A learning experience
Eire Og Seville played their first ever competitive matches last weekend down in Marbella, putting in a decent performance, with some ups and downs, but emerging with pride from their debut appearance in the 2010 Iberian Gaelic Football Championships.
The day did not start well for Seville, as some transport-related problems lead to an understrength team taking the field for the opening game against Sant Vincent Valencia. Although putting in a spirited display, a disorganised team went down by 4-4 to 0-2. Seville bounced back in the second game though, regaining some pride by roaring into an early lead against Madrid Gaels and being unlucky to only draw 1-5 apiece against last year’s Iberian champions.
There then followed an anxious wait in the hope that Valencia would hammer Madrid badly enough for Seville to squeak through on points difference, but it wasn’t to be, and Seville were out and finished fifth out of sixth in the final rankings. Both teams from Seville’s group won their semis, and Valencia were clear winners in the final.
All in all it was a satisfactory first ever outing for Eire Og Seville, with plenty of lessons learned. The general standard of play was pretty good, but not intimidating for Seville at all. The Seville team really came together in the second game particularly, where we more than matched a Madrid team which has been together for years. It was interesting to see the different tactical approaches of the other teams and the experience will no doubt stand to us in the next round of the championships, up in Madrid in early May.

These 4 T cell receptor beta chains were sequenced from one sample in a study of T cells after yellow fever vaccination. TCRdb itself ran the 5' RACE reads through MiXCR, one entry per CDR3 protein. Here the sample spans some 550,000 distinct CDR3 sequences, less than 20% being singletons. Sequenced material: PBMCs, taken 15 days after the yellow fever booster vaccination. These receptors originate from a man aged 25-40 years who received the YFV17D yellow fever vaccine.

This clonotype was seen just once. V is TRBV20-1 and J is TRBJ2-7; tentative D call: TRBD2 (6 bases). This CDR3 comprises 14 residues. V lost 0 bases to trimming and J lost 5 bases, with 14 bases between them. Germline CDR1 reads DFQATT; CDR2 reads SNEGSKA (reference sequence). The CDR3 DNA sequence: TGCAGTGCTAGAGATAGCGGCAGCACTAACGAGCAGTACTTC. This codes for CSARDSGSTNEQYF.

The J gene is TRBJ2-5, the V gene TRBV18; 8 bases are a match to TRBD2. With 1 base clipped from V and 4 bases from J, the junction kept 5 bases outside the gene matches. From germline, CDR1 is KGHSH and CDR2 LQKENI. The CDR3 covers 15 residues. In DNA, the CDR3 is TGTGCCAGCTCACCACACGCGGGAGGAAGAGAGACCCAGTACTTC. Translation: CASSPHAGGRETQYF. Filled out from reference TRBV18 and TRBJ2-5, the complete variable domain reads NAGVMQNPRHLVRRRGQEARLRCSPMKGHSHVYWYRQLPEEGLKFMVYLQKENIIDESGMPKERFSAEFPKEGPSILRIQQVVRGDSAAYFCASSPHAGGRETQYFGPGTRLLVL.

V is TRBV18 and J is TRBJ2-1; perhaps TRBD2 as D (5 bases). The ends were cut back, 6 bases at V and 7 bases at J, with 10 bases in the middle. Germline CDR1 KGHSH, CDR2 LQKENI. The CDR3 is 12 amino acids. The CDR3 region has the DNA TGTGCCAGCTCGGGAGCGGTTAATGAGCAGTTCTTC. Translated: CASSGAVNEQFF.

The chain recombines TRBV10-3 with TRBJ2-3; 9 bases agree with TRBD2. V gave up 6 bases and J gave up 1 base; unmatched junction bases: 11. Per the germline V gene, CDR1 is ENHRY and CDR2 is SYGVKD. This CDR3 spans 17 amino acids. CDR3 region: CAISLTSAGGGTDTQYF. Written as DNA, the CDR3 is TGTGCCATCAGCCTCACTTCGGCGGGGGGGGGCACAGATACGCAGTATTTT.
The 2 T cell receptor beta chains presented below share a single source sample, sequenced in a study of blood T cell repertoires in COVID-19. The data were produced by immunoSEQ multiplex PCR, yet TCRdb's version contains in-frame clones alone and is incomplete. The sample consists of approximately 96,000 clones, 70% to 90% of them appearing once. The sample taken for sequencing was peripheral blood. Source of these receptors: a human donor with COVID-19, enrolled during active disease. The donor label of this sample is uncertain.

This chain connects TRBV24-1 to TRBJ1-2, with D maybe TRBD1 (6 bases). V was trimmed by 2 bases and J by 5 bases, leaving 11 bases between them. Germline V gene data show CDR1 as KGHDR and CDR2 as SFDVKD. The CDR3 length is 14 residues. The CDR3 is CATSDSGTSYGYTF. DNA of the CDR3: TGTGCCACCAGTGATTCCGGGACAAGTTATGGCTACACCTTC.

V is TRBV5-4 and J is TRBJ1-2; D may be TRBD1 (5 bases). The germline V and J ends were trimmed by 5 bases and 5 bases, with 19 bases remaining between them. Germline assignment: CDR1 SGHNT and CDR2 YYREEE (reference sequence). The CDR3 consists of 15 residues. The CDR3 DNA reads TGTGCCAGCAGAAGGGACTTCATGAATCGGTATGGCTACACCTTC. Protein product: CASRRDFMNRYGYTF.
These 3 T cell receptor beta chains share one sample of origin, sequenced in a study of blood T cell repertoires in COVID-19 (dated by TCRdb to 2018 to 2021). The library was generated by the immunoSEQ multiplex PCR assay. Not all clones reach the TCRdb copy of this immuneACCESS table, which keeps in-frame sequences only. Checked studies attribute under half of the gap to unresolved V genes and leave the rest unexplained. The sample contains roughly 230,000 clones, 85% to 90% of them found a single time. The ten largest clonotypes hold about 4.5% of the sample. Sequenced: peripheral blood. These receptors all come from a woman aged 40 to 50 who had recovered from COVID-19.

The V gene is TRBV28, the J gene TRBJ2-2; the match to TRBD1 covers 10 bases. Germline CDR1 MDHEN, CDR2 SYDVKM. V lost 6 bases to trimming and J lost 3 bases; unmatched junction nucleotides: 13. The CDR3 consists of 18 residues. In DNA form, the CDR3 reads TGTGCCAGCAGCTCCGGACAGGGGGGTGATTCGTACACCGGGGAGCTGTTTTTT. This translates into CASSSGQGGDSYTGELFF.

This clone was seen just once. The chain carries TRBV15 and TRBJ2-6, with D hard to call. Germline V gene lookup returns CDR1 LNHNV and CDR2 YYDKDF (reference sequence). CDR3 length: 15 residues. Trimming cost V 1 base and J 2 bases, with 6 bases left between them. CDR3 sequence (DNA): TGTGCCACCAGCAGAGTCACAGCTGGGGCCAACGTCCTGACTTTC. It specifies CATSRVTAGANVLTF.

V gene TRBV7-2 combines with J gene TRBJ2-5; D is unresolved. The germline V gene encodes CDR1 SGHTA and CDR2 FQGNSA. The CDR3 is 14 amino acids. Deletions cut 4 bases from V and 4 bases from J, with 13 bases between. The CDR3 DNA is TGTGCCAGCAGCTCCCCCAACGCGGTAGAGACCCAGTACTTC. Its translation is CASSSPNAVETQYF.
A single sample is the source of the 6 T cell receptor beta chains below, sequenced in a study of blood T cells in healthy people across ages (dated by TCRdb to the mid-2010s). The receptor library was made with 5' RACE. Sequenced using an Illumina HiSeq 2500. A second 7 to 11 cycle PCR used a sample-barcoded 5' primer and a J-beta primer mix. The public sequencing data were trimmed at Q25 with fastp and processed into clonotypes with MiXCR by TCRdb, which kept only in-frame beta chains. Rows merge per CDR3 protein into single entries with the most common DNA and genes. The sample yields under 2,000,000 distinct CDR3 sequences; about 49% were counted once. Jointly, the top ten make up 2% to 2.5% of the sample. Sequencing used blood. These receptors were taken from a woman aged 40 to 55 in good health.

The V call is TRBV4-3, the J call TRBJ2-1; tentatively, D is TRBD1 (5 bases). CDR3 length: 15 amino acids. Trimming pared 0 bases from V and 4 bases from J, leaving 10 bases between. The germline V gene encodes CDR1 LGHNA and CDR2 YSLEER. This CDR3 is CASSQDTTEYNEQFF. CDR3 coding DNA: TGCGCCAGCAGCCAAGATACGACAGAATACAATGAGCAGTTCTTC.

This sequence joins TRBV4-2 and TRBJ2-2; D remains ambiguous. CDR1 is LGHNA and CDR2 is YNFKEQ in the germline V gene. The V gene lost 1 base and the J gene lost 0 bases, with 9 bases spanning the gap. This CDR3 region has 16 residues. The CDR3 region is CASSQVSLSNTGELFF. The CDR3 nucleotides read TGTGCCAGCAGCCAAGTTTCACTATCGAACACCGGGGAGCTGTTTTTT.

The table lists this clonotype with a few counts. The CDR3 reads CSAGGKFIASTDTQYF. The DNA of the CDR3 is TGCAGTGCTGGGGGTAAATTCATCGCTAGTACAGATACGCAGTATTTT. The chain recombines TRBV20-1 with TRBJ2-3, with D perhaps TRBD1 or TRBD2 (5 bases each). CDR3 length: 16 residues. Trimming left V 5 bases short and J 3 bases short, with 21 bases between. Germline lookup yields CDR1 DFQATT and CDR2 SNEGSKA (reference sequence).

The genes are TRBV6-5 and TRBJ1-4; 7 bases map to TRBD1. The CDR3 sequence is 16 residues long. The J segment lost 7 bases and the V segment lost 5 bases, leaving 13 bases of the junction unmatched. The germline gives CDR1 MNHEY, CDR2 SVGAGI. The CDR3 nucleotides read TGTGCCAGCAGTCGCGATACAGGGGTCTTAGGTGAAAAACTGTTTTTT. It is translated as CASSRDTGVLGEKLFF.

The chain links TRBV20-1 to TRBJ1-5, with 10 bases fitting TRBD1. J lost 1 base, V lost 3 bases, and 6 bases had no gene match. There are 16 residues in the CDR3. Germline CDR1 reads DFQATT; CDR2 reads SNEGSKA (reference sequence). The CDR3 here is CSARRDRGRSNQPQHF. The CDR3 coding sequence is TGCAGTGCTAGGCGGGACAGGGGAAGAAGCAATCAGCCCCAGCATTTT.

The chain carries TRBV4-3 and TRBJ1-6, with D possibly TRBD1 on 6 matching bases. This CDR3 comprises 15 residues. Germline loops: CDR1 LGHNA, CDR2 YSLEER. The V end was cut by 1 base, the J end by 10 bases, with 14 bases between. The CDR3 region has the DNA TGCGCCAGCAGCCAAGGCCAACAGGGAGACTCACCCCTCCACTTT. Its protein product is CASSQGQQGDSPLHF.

An exciting day’s action featured 14 games played in all, down at the picture-postcard setting of Ojen village. The ladies’ competition was pretty exciting, with Madrid taking the title after a late goal in the final against Valencia. It was great to see the strong contribution through the day from players of all nationalities, with Spanish lads and girls playing key roles in both winning teams. There was also plenty of fun back in Marbella afterwards, once the majority of the players had eventually found the restaurant.
The tournament was one of five legs in this year’s Iberian Gaelic Football championships, the winners of which will go on to compete in the European Championships this summer. All games are played under the auspices of the Gaelic Athletic Association (GAA), and an official referee flew in to oversee the day’s action.
Any Andalucian-based players (male or female, Irish, Spanish or any other nationality) interested in getting involved are welcome to email firstname.lastname@example.org.